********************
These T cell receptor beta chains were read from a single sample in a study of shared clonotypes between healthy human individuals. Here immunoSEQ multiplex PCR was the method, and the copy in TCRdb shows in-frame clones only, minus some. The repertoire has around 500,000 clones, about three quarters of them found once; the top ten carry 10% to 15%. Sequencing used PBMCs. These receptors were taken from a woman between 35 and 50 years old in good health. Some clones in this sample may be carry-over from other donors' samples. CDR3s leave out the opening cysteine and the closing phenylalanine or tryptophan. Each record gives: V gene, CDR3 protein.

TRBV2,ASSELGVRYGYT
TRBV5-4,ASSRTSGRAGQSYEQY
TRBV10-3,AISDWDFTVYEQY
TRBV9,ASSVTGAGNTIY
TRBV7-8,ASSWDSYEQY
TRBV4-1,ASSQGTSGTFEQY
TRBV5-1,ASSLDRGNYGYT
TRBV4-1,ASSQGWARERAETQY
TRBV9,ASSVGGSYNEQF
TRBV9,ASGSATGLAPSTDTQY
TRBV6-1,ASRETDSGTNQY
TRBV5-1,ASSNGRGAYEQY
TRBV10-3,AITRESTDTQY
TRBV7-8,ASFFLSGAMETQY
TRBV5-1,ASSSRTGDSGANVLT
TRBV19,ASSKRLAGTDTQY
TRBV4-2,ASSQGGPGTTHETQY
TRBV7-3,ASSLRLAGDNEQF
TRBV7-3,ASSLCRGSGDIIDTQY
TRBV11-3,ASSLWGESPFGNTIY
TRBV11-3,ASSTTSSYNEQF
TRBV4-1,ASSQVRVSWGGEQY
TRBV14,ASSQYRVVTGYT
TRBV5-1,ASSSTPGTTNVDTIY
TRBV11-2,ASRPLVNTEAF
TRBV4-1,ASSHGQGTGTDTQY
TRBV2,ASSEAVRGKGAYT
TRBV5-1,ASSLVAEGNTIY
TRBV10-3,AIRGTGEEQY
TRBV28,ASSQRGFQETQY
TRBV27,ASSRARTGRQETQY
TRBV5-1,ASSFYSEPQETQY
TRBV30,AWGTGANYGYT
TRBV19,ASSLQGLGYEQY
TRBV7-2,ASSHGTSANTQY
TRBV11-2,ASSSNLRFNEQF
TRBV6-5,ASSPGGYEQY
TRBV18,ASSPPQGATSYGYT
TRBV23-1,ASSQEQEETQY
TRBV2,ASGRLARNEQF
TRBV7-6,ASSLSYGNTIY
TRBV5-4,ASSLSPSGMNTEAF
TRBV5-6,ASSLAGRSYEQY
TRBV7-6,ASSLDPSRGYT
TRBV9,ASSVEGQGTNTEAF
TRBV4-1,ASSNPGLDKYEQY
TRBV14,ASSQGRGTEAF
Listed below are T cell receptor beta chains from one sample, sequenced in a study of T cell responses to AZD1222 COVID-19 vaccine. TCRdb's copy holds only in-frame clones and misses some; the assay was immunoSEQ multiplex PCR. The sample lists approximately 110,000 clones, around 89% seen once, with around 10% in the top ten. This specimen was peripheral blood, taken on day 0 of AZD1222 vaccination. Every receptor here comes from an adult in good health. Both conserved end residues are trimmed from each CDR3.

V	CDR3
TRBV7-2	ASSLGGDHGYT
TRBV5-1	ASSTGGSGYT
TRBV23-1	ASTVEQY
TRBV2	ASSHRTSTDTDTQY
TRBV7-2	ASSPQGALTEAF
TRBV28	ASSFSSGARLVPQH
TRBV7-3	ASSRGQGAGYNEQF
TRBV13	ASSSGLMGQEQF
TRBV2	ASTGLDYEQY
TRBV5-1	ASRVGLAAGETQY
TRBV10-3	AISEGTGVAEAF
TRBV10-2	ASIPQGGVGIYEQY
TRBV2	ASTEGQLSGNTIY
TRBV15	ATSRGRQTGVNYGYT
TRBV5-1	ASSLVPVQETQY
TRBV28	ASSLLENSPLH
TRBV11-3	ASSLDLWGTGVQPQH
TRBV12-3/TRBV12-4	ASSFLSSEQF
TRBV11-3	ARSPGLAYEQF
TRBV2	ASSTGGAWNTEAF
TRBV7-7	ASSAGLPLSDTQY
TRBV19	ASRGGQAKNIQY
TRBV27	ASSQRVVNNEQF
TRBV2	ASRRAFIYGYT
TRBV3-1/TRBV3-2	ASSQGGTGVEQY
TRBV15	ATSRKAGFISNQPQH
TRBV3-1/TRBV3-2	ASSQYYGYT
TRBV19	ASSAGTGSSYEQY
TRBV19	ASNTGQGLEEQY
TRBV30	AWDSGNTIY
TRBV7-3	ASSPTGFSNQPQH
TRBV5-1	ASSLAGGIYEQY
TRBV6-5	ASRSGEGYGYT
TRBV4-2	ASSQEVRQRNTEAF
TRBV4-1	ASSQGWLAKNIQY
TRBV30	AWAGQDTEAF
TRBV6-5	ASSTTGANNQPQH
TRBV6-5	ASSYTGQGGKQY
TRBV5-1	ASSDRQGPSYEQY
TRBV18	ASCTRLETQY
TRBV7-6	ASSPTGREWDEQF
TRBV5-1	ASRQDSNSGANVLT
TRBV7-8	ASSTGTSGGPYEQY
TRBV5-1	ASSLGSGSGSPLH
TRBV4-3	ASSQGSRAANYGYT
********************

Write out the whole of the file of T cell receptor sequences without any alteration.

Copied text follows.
These T cell receptor beta chains were read from a single sample in a study of shared clonotypes between healthy human individuals. Here immunoSEQ multiplex PCR was the method, and the copy in TCRdb shows in-frame clones only, minus some. The repertoire has around 500,000 clones, about three quarters of them found once; the top ten carry 10% to 15%. Sequencing used PBMCs. These receptors were taken from a woman between 35 and 50 years old in good health. Some clones in this sample may be carry-over from other donors' samples. CDR3s leave out the opening cysteine and the closing phenylalanine or tryptophan. Each record gives: V gene, CDR3 protein.

TRBV2,ASSELGVRYGYT
TRBV5-4,ASSRTSGRAGQSYEQY
TRBV10-3,AISDWDFTVYEQY
TRBV9,ASSVTGAGNTIY
TRBV7-8,ASSWDSYEQY
TRBV4-1,ASSQGTSGTFEQY
TRBV5-1,ASSLDRGNYGYT
TRBV4-1,ASSQGWARERAETQY
TRBV9,ASSVGGSYNEQF
TRBV9,ASGSATGLAPSTDTQY
TRBV6-1,ASRETDSGTNQY
TRBV5-1,ASSNGRGAYEQY
TRBV10-3,AITRESTDTQY
TRBV7-8,ASFFLSGAMETQY
TRBV5-1,ASSSRTGDSGANVLT
TRBV19,ASSKRLAGTDTQY
TRBV4-2,ASSQGGPGTTHETQY
TRBV7-3,ASSLRLAGDNEQF
TRBV7-3,ASSLCRGSGDIIDTQY
TRBV11-3,ASSLWGESPFGNTIY
TRBV11-3,ASSTTSSYNEQF
TRBV4-1,ASSQVRVSWGGEQY
TRBV14,ASSQYRVVTGYT
TRBV5-1,ASSSTPGTTNVDTIY
TRBV11-2,ASRPLVNTEAF
TRBV4-1,ASSHGQGTGTDTQY
TRBV2,ASSEAVRGKGAYT
TRBV5-1,ASSLVAEGNTIY
TRBV10-3,AIRGTGEEQY
TRBV28,ASSQRGFQETQY
TRBV27,ASSRARTGRQETQY
TRBV5-1,ASSFYSEPQETQY
TRBV30,AWGTGANYGYT
TRBV19,ASSLQGLGYEQY
TRBV7-2,ASSHGTSANTQY
TRBV11-2,ASSSNLRFNEQF
TRBV6-5,ASSPGGYEQY
TRBV18,ASSPPQGATSYGYT
TRBV23-1,ASSQEQEETQY
TRBV2,ASGRLARNEQF
TRBV7-6,ASSLSYGNTIY
TRBV5-4,ASSLSPSGMNTEAF
TRBV5-6,ASSLAGRSYEQY
TRBV7-6,ASSLDPSRGYT
TRBV9,ASSVEGQGTNTEAF
TRBV4-1,ASSNPGLDKYEQY
TRBV14,ASSQGRGTEAF
Listed below are T cell receptor beta chains from one sample, sequenced in a study of T cell responses to AZD1222 COVID-19 vaccine. TCRdb's copy holds only in-frame clones and misses some; the assay was immunoSEQ multiplex PCR. The sample lists approximately 110,000 clones, around 89% seen once, with around 10% in the top ten. This specimen was peripheral blood, taken on day 0 of AZD1222 vaccination. Every receptor here comes from an adult in good health. Both conserved end residues are trimmed from each CDR3.

V	CDR3
TRBV7-2	ASSLGGDHGYT
TRBV5-1	ASSTGGSGYT
TRBV23-1	ASTVEQY
TRBV2	ASSHRTSTDTDTQY
TRBV7-2	ASSPQGALTEAF
TRBV28	ASSFSSGARLVPQH
TRBV7-3	ASSRGQGAGYNEQF
TRBV13	ASSSGLMGQEQF
TRBV2	ASTGLDYEQY
TRBV5-1	ASRVGLAAGETQY
TRBV10-3	AISEGTGVAEAF
TRBV10-2	ASIPQGGVGIYEQY
TRBV2	ASTEGQLSGNTIY
TRBV15	ATSRGRQTGVNYGYT
TRBV5-1	ASSLVPVQETQY
TRBV28	ASSLLENSPLH
TRBV11-3	ASSLDLWGTGVQPQH
TRBV12-3/TRBV12-4	ASSFLSSEQF
TRBV11-3	ARSPGLAYEQF
TRBV2	ASSTGGAWNTEAF
TRBV7-7	ASSAGLPLSDTQY
TRBV19	ASRGGQAKNIQY
TRBV27	ASSQRVVNNEQF
TRBV2	ASRRAFIYGYT
TRBV3-1/TRBV3-2	ASSQGGTGVEQY
TRBV15	ATSRKAGFISNQPQH
TRBV3-1/TRBV3-2	ASSQYYGYT
TRBV19	ASSAGTGSSYEQY
TRBV19	ASNTGQGLEEQY
TRBV30	AWDSGNTIY
TRBV7-3	ASSPTGFSNQPQH
TRBV5-1	ASSLAGGIYEQY
TRBV6-5	ASRSGEGYGYT
TRBV4-2	ASSQEVRQRNTEAF
TRBV4-1	ASSQGWLAKNIQY
TRBV30	AWAGQDTEAF
TRBV6-5	ASSTTGANNQPQH
TRBV6-5	ASSYTGQGGKQY
TRBV5-1	ASSDRQGPSYEQY
TRBV18	ASCTRLETQY
TRBV7-6	ASSPTGREWDEQF
TRBV5-1	ASRQDSNSGANVLT
TRBV7-8	ASSTGTSGGPYEQY
TRBV5-1	ASSLGSGSGSPLH
TRBV4-3	ASSQGSRAANYGYT